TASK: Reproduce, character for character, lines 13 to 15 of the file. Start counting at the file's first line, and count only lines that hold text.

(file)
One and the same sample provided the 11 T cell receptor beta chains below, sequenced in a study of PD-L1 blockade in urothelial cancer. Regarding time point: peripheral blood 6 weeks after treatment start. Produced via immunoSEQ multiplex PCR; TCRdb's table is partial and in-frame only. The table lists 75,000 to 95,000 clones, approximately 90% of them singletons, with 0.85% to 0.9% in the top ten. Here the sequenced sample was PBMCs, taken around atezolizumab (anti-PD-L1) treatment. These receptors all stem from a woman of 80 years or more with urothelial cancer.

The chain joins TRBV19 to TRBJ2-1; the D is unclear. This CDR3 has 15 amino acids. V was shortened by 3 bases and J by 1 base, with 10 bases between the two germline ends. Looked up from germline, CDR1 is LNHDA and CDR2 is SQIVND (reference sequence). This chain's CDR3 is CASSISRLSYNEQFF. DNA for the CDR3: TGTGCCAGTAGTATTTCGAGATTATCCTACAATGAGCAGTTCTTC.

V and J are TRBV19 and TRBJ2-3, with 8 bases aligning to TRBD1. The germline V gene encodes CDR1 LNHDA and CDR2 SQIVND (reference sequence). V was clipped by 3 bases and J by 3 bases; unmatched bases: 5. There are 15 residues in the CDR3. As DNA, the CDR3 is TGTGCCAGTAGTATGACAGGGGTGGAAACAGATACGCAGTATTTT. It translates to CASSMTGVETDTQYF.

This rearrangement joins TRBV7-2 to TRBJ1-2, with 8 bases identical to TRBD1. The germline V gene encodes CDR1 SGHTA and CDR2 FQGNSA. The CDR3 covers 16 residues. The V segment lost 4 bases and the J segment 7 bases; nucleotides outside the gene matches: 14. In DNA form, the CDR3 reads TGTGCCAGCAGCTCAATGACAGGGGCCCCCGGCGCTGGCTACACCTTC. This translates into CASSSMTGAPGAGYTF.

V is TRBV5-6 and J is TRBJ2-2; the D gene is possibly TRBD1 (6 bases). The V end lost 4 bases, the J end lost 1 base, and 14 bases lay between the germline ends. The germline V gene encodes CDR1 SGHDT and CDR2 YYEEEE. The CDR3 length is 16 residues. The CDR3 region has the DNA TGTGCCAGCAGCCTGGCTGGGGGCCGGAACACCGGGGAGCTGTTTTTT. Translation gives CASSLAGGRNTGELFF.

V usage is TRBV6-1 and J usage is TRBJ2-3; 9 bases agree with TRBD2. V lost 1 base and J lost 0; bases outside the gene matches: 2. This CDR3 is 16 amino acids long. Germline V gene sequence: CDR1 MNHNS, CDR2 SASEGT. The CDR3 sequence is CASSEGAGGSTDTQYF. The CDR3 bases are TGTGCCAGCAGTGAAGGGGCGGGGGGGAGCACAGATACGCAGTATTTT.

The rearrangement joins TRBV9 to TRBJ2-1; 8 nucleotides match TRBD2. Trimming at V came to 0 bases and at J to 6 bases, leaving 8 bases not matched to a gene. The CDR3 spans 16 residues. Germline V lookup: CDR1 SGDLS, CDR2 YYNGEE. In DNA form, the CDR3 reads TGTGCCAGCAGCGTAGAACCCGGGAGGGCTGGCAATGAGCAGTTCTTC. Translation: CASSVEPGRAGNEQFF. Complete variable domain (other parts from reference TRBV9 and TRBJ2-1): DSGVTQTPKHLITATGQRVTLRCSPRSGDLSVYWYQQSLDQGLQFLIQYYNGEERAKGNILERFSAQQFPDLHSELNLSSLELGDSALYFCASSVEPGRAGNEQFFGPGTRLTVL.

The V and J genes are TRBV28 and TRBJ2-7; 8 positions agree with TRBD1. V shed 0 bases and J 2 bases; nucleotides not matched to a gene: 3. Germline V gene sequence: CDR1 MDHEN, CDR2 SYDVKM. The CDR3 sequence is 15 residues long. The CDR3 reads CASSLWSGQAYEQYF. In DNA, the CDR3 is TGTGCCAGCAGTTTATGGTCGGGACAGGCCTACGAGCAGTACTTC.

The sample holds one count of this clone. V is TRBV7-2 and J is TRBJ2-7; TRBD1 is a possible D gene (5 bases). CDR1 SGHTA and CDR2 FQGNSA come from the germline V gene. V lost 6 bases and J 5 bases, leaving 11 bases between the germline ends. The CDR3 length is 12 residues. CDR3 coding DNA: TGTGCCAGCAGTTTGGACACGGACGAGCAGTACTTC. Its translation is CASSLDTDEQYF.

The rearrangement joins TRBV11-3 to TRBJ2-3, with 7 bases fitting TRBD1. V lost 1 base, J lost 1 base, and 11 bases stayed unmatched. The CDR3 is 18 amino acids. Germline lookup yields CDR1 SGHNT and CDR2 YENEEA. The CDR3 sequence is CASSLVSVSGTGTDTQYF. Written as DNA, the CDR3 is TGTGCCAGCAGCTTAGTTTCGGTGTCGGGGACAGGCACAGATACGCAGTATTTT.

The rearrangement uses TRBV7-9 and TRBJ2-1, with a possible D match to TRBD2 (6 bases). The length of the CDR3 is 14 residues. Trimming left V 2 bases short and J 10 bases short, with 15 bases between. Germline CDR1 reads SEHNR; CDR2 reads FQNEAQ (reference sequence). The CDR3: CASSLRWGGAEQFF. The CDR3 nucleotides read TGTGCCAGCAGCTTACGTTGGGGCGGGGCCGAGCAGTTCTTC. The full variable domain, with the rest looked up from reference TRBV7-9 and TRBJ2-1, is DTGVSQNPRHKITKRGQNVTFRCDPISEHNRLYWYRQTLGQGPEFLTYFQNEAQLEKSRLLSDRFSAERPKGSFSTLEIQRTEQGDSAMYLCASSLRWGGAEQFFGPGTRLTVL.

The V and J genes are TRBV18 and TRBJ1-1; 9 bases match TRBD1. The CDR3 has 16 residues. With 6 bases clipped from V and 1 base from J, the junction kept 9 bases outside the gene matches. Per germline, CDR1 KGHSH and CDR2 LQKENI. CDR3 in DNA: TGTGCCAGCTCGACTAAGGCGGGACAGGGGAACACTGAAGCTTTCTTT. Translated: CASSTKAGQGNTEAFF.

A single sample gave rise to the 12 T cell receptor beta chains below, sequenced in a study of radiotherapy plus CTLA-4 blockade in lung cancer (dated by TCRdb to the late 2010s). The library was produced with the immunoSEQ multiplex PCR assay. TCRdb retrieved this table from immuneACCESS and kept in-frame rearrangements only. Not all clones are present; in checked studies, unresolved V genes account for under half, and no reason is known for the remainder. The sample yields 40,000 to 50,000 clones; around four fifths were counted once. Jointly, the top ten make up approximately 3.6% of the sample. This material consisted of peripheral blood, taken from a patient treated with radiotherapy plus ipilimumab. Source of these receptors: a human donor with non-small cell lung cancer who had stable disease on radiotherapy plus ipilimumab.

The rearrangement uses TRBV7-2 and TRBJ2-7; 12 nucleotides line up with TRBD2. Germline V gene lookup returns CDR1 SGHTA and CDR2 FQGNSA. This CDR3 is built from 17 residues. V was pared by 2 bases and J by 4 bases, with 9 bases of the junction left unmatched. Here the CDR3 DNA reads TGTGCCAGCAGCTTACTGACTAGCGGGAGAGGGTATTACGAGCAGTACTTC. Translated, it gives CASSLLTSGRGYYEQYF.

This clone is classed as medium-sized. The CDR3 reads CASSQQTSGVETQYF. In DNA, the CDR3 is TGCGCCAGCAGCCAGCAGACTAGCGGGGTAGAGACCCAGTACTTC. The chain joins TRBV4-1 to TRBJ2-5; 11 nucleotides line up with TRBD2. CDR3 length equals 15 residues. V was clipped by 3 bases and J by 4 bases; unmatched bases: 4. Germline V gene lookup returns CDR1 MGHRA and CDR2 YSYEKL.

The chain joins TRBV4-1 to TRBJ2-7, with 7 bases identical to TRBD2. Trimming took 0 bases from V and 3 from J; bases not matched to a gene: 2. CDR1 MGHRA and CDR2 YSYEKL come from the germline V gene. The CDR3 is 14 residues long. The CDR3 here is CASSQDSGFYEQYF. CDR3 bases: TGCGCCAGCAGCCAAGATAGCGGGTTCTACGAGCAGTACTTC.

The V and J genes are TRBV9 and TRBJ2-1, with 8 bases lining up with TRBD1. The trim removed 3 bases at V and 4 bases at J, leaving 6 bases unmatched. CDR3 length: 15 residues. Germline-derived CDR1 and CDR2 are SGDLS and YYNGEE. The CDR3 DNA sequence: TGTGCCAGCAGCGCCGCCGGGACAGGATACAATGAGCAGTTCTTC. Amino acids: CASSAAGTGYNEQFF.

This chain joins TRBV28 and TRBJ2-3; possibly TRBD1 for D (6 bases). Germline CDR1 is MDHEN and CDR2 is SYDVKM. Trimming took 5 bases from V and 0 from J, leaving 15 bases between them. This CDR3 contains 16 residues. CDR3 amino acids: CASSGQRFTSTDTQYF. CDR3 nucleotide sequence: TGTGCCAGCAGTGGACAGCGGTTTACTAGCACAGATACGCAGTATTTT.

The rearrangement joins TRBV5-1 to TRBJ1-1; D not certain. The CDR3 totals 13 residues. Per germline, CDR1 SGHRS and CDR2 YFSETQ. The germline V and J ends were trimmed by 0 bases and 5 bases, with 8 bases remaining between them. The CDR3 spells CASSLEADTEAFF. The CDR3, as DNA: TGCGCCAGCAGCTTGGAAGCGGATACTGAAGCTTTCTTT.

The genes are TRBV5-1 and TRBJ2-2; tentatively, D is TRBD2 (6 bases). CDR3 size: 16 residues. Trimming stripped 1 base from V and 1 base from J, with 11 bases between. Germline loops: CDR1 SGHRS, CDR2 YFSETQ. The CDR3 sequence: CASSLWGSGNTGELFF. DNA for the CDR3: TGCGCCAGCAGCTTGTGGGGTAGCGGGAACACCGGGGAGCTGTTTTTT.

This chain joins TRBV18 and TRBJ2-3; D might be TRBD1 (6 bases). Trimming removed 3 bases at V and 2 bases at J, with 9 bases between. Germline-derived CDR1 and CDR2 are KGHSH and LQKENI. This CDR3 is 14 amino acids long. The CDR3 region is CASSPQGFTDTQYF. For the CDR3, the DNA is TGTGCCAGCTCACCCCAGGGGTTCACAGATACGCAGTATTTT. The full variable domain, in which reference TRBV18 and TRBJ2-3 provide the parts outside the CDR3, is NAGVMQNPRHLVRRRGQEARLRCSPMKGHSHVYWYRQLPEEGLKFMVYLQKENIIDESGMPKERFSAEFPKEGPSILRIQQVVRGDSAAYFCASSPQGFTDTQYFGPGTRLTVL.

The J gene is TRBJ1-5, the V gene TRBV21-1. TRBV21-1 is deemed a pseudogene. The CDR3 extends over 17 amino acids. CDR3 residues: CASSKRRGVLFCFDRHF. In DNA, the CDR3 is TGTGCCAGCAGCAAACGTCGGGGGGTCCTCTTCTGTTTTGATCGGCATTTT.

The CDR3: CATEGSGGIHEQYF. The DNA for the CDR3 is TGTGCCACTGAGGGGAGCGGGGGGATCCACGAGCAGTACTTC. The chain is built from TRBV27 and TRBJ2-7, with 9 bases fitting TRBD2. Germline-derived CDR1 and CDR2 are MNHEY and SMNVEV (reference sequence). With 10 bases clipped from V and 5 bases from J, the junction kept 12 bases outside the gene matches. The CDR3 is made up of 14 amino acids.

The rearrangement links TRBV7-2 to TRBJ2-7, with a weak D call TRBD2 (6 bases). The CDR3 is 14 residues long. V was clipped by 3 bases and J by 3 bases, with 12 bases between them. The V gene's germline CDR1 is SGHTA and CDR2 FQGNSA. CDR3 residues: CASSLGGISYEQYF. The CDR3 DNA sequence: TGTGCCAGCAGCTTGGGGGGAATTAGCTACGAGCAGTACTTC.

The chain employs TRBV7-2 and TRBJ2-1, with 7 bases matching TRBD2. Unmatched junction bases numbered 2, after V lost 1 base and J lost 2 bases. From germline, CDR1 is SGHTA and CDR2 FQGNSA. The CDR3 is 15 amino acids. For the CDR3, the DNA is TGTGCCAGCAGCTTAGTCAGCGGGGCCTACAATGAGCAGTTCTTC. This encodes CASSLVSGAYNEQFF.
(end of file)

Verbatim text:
A single sample gave rise to the 12 T cell receptor beta chains below, sequenced in a study of radiotherapy plus CTLA-4 blockade in lung cancer (dated by TCRdb to the late 2010s). The library was produced with the immunoSEQ multiplex PCR assay. TCRdb retrieved this table from immuneACCESS and kept in-frame rearrangements only. Not all clones are present; in checked studies, unresolved V genes account for under half, and no reason is known for the remainder. The sample yields 40,000 to 50,000 clones; around four fifths were counted once. Jointly, the top ten make up approximately 3.6% of the sample. This material consisted of peripheral blood, taken from a patient treated with radiotherapy plus ipilimumab. Source of these receptors: a human donor with non-small cell lung cancer who had stable disease on radiotherapy plus ipilimumab.

The rearrangement uses TRBV7-2 and TRBJ2-7; 12 nucleotides line up with TRBD2. Germline V gene lookup returns CDR1 SGHTA and CDR2 FQGNSA. This CDR3 is built from 17 residues. V was pared by 2 bases and J by 4 bases, with 9 bases of the junction left unmatched. Here the CDR3 DNA reads TGTGCCAGCAGCTTACTGACTAGCGGGAGAGGGTATTACGAGCAGTACTTC. Translated, it gives CASSLLTSGRGYYEQYF.

This clone is classed as medium-sized. The CDR3 reads CASSQQTSGVETQYF. In DNA, the CDR3 is TGCGCCAGCAGCCAGCAGACTAGCGGGGTAGAGACCCAGTACTTC. The chain joins TRBV4-1 to TRBJ2-5; 11 nucleotides line up with TRBD2. CDR3 length equals 15 residues. V was clipped by 3 bases and J by 4 bases; unmatched bases: 4. Germline V gene lookup returns CDR1 MGHRA and CDR2 YSYEKL.